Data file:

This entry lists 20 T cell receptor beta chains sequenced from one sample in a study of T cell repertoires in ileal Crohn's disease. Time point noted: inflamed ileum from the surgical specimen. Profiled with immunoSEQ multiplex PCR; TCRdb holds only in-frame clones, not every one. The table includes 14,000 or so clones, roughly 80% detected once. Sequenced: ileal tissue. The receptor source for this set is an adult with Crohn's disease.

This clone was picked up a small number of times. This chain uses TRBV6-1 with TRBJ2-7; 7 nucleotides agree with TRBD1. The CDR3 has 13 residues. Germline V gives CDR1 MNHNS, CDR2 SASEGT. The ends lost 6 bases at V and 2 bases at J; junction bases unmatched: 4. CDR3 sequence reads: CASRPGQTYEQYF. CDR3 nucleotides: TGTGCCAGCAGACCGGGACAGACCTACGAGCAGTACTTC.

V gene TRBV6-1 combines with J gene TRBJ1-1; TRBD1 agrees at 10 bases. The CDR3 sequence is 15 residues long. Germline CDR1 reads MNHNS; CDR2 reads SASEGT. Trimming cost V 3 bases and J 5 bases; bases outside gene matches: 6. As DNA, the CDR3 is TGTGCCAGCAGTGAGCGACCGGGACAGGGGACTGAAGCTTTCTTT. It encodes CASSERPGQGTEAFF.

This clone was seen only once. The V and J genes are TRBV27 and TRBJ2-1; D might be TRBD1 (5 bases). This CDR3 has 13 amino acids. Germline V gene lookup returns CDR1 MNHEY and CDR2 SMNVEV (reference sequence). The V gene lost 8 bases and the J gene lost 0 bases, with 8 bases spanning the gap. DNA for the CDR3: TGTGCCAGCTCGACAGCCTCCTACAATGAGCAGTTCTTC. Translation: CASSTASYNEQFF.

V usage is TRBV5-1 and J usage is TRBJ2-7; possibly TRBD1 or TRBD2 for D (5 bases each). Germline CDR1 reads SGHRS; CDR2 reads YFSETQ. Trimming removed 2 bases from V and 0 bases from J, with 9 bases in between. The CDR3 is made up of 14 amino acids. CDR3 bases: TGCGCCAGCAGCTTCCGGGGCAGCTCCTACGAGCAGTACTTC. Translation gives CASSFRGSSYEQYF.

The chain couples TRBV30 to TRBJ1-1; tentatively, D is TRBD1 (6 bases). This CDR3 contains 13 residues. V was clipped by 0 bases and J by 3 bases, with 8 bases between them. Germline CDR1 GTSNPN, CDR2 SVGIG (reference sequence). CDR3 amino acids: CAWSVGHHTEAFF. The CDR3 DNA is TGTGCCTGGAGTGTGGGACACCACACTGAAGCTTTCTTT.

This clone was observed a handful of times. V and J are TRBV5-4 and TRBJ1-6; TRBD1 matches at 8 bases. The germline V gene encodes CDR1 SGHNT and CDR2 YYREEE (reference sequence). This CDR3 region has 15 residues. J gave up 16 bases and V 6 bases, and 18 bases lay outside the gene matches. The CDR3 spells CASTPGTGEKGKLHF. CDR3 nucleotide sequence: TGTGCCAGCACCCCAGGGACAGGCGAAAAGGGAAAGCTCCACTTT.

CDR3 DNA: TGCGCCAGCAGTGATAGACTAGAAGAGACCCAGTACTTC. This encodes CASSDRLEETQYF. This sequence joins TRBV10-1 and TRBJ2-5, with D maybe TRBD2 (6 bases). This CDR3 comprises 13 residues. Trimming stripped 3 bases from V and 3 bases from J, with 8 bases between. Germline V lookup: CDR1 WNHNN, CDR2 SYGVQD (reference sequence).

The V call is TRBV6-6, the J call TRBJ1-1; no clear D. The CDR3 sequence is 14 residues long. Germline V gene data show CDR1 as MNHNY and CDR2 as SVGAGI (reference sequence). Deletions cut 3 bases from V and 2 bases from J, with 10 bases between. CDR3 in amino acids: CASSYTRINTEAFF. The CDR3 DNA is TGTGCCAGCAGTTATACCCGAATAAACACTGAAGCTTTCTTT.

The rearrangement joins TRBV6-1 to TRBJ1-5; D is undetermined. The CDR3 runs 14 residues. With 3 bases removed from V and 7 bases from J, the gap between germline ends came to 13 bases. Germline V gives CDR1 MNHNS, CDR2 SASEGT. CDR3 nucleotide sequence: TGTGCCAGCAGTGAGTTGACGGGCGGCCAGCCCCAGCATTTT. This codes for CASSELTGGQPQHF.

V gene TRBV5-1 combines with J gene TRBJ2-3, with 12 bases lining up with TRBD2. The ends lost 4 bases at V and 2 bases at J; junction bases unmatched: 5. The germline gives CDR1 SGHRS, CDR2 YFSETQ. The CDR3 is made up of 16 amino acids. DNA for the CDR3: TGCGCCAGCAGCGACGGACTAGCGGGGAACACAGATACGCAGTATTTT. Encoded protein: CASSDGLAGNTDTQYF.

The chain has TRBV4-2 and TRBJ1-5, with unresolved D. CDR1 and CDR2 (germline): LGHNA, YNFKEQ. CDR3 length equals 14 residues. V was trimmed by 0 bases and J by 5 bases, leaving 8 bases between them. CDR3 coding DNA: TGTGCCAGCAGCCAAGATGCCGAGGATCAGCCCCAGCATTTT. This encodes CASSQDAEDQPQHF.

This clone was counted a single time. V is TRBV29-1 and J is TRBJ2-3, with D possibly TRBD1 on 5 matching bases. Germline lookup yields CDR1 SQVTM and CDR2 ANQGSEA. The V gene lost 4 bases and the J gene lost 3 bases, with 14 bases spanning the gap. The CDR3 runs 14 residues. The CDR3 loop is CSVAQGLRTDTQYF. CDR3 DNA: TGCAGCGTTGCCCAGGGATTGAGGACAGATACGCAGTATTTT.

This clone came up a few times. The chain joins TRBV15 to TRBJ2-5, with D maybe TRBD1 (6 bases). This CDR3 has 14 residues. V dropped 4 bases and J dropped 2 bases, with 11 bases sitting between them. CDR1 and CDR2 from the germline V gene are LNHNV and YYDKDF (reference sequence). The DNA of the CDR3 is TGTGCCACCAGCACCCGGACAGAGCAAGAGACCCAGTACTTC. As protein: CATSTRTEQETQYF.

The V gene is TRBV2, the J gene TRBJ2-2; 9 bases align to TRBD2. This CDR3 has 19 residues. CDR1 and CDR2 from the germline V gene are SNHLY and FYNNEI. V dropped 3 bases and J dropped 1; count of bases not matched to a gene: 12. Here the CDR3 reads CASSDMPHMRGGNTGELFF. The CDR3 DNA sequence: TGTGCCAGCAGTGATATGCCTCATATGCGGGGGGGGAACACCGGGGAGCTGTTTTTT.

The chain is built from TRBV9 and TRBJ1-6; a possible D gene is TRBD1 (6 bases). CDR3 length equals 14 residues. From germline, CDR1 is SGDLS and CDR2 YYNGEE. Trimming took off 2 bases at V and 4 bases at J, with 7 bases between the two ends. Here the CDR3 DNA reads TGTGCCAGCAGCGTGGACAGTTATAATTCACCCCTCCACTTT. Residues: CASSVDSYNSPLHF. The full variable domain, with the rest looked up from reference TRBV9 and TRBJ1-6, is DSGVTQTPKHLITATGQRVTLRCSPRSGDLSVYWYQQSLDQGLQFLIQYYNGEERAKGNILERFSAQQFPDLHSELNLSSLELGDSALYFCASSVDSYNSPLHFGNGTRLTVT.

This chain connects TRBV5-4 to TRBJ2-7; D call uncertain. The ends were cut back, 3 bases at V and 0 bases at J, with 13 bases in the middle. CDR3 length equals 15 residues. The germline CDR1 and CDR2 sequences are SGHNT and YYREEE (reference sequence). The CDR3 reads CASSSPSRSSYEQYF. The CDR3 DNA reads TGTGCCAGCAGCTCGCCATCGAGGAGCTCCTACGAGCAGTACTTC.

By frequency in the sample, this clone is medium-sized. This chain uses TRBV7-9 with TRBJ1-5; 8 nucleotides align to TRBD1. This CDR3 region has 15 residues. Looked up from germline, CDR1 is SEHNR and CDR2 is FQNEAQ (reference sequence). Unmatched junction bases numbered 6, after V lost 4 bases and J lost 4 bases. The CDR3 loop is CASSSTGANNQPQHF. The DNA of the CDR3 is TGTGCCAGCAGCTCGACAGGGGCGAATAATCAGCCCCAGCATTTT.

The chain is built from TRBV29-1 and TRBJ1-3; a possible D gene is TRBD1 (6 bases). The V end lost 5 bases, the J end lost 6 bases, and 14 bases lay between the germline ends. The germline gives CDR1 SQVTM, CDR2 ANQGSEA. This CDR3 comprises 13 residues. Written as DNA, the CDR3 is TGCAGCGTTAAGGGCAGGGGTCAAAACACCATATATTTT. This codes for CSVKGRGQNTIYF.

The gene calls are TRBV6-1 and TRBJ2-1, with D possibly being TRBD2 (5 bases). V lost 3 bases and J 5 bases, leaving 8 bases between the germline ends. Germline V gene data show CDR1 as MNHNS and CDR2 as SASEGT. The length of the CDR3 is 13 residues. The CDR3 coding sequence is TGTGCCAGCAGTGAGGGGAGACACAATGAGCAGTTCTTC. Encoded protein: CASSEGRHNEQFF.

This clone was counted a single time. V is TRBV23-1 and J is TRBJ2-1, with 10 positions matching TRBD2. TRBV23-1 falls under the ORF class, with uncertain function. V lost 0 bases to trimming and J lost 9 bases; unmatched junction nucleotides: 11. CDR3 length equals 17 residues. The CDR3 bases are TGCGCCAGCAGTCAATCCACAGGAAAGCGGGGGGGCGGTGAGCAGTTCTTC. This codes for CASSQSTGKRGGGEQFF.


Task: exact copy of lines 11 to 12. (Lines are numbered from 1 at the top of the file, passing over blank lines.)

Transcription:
V gene TRBV5-1 combines with J gene TRBJ2-3, with 12 bases lining up with TRBD2. The ends lost 4 bases at V and 2 bases at J; junction bases unmatched: 5. The germline gives CDR1 SGHRS, CDR2 YFSETQ. The CDR3 is made up of 16 amino acids. DNA for the CDR3: TGCGCCAGCAGCGACGGACTAGCGGGGAACACAGATACGCAGTATTTT. Encoded protein: CASSDGLAGNTDTQYF.

The chain has TRBV4-2 and TRBJ1-5, with unresolved D. CDR1 and CDR2 (germline): LGHNA, YNFKEQ. CDR3 length equals 14 residues. V was trimmed by 0 bases and J by 5 bases, leaving 8 bases between them. CDR3 coding DNA: TGTGCCAGCAGCCAAGATGCCGAGGATCAGCCCCAGCATTTT. This encodes CASSQDAEDQPQHF.